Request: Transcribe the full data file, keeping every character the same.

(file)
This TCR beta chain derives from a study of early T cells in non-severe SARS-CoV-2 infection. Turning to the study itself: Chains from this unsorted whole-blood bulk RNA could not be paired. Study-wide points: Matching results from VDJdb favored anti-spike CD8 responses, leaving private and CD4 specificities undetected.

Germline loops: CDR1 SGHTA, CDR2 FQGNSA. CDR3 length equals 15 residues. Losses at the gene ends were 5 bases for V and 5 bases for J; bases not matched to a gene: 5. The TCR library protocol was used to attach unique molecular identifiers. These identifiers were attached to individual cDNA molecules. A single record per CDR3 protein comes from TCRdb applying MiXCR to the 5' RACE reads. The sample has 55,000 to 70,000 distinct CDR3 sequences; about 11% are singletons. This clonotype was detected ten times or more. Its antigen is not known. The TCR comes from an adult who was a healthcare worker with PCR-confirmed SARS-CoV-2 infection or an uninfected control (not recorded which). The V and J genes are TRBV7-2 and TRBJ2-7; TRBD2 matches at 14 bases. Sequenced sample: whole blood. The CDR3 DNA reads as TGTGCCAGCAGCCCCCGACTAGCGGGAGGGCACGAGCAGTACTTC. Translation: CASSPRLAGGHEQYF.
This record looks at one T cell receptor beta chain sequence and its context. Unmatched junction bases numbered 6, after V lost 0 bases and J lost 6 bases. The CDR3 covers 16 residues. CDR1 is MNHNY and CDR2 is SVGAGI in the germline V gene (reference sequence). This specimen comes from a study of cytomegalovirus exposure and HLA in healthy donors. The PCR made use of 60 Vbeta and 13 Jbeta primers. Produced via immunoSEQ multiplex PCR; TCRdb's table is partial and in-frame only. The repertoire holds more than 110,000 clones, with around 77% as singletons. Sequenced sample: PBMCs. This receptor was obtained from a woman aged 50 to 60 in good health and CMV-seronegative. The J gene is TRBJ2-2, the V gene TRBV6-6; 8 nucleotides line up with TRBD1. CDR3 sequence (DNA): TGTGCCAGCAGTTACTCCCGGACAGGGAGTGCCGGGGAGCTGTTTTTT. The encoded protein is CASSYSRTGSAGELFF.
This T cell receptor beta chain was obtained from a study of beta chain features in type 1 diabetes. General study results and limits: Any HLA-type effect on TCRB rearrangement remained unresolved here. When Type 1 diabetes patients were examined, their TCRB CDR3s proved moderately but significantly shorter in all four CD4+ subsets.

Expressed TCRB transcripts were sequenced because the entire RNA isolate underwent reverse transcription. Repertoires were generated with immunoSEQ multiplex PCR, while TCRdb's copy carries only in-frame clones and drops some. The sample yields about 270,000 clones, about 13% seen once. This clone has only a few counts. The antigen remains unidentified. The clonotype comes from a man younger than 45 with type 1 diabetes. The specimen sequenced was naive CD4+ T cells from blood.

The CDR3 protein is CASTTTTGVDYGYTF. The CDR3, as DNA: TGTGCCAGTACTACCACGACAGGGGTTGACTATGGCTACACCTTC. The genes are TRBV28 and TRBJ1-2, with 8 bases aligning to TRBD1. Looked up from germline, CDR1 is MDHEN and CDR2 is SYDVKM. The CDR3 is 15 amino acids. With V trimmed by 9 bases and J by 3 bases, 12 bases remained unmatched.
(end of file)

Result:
This TCR beta chain derives from a study of early T cells in non-severe SARS-CoV-2 infection. Turning to the study itself: Chains from this unsorted whole-blood bulk RNA could not be paired. Study-wide points: Matching results from VDJdb favored anti-spike CD8 responses, leaving private and CD4 specificities undetected.

Germline loops: CDR1 SGHTA, CDR2 FQGNSA. CDR3 length equals 15 residues. Losses at the gene ends were 5 bases for V and 5 bases for J; bases not matched to a gene: 5. The TCR library protocol was used to attach unique molecular identifiers. These identifiers were attached to individual cDNA molecules. A single record per CDR3 protein comes from TCRdb applying MiXCR to the 5' RACE reads. The sample has 55,000 to 70,000 distinct CDR3 sequences; about 11% are singletons. This clonotype was detected ten times or more. Its antigen is not known. The TCR comes from an adult who was a healthcare worker with PCR-confirmed SARS-CoV-2 infection or an uninfected control (not recorded which). The V and J genes are TRBV7-2 and TRBJ2-7; TRBD2 matches at 14 bases. Sequenced sample: whole blood. The CDR3 DNA reads as TGTGCCAGCAGCCCCCGACTAGCGGGAGGGCACGAGCAGTACTTC. Translation: CASSPRLAGGHEQYF.
This record looks at one T cell receptor beta chain sequence and its context. Unmatched junction bases numbered 6, after V lost 0 bases and J lost 6 bases. The CDR3 covers 16 residues. CDR1 is MNHNY and CDR2 is SVGAGI in the germline V gene (reference sequence). This specimen comes from a study of cytomegalovirus exposure and HLA in healthy donors. The PCR made use of 60 Vbeta and 13 Jbeta primers. Produced via immunoSEQ multiplex PCR; TCRdb's table is partial and in-frame only. The repertoire holds more than 110,000 clones, with around 77% as singletons. Sequenced sample: PBMCs. This receptor was obtained from a woman aged 50 to 60 in good health and CMV-seronegative. The J gene is TRBJ2-2, the V gene TRBV6-6; 8 nucleotides line up with TRBD1. CDR3 sequence (DNA): TGTGCCAGCAGTTACTCCCGGACAGGGAGTGCCGGGGAGCTGTTTTTT. The encoded protein is CASSYSRTGSAGELFF.
This T cell receptor beta chain was obtained from a study of beta chain features in type 1 diabetes. General study results and limits: Any HLA-type effect on TCRB rearrangement remained unresolved here. When Type 1 diabetes patients were examined, their TCRB CDR3s proved moderately but significantly shorter in all four CD4+ subsets.

Expressed TCRB transcripts were sequenced because the entire RNA isolate underwent reverse transcription. Repertoires were generated with immunoSEQ multiplex PCR, while TCRdb's copy carries only in-frame clones and drops some. The sample yields about 270,000 clones, about 13% seen once. This clone has only a few counts. The antigen remains unidentified. The clonotype comes from a man younger than 45 with type 1 diabetes. The specimen sequenced was naive CD4+ T cells from blood.

The CDR3 protein is CASTTTTGVDYGYTF. The CDR3, as DNA: TGTGCCAGTACTACCACGACAGGGGTTGACTATGGCTACACCTTC. The genes are TRBV28 and TRBJ1-2, with 8 bases aligning to TRBD1. Looked up from germline, CDR1 is MDHEN and CDR2 is SYDVKM. The CDR3 is 15 amino acids. With V trimmed by 9 bases and J by 3 bases, 12 bases remained unmatched.